Call NumbersPage address: http://lib.mnsu.edu/help/callno.html
Reading a Call Number
From the Online Catalog to the Shelf
Libraries use classification systems to organize the books on the shelves. A classification system uses letters and/or numbers (call numbers) to arrange the books so that books on the same topic are together. This arrangement results in "serendipitous browsing:" you find one book in the catalog, go to the shelf, and, an even better book is sitting right next to it.
Libraries in the United States generally use the Library of Congress Classification System or the Dewey Decimal Classification System to organize their books. Most academic libraries use Library of Congress Classification System (LC).
Anatomy of a Library of Congress Call Number
Book title: Uncensored War: The Media and Vietnam
Author: Daniel C. Hallin
Call Number: DS559.46 .H35 1986
The first two lines describe the subject of the book.
DS559.45 = Vietnamese Conflict
The third line often represents the author's last name.
H = Hallin
The last line represents the date of publication. Older items may not include the year.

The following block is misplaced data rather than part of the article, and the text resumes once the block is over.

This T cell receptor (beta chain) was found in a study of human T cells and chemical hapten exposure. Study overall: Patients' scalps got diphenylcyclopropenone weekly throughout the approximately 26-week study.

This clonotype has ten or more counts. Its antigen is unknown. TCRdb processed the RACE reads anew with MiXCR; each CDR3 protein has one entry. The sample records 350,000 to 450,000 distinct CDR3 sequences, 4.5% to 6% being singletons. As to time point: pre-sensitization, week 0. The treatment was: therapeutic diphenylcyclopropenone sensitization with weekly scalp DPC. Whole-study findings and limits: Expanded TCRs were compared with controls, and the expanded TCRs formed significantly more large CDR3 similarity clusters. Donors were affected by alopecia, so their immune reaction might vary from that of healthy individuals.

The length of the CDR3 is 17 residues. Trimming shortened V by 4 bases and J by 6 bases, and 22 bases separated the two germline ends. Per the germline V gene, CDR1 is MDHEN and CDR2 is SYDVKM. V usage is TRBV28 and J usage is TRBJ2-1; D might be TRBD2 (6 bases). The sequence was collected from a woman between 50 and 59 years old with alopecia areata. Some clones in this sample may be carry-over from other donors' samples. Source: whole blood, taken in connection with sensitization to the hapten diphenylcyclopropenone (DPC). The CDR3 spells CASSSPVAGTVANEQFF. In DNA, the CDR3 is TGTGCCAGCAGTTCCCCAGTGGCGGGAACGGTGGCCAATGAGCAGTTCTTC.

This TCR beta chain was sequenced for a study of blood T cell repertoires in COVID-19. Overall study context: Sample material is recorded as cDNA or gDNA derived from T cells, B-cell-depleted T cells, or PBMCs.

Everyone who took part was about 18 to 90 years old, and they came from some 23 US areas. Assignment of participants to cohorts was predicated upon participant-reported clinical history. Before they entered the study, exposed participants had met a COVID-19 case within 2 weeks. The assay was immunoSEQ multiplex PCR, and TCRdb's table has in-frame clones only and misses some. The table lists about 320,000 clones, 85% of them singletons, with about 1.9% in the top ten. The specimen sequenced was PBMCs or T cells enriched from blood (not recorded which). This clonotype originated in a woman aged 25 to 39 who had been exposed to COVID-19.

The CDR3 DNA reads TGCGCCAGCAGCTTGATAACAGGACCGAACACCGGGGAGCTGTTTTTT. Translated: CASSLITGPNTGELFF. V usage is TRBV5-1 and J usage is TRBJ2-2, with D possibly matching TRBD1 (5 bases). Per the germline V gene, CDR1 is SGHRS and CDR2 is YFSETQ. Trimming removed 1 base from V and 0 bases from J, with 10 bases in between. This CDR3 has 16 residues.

Tips for Finding Books on the Shelf
Read call numbers line by line.
Read the first line in alphabetical order:
A, B, BF, C, D... L, LA, LB, LC, M, ML...
Read the second line as a whole number:
1, 2, 3, 45, 100, 101, 1000, 2000, 2430...
The third line is a combination of a letter and numbers. Read the letter alphabetically. Read the number as a decimal, eg:
.C65 = .65 .C724 = .724
Some call numbers have more than one combination letter-number line.
The last line is the year the book was published. Some older items do not include the year. Read in chronological order:
1985, 1991, 1992...
Here is a shelf of books with the call number order explained.
Content for this page provided by the Board of Regents of the University System of Georgia. The original content can be found through the Online Library Learning Center.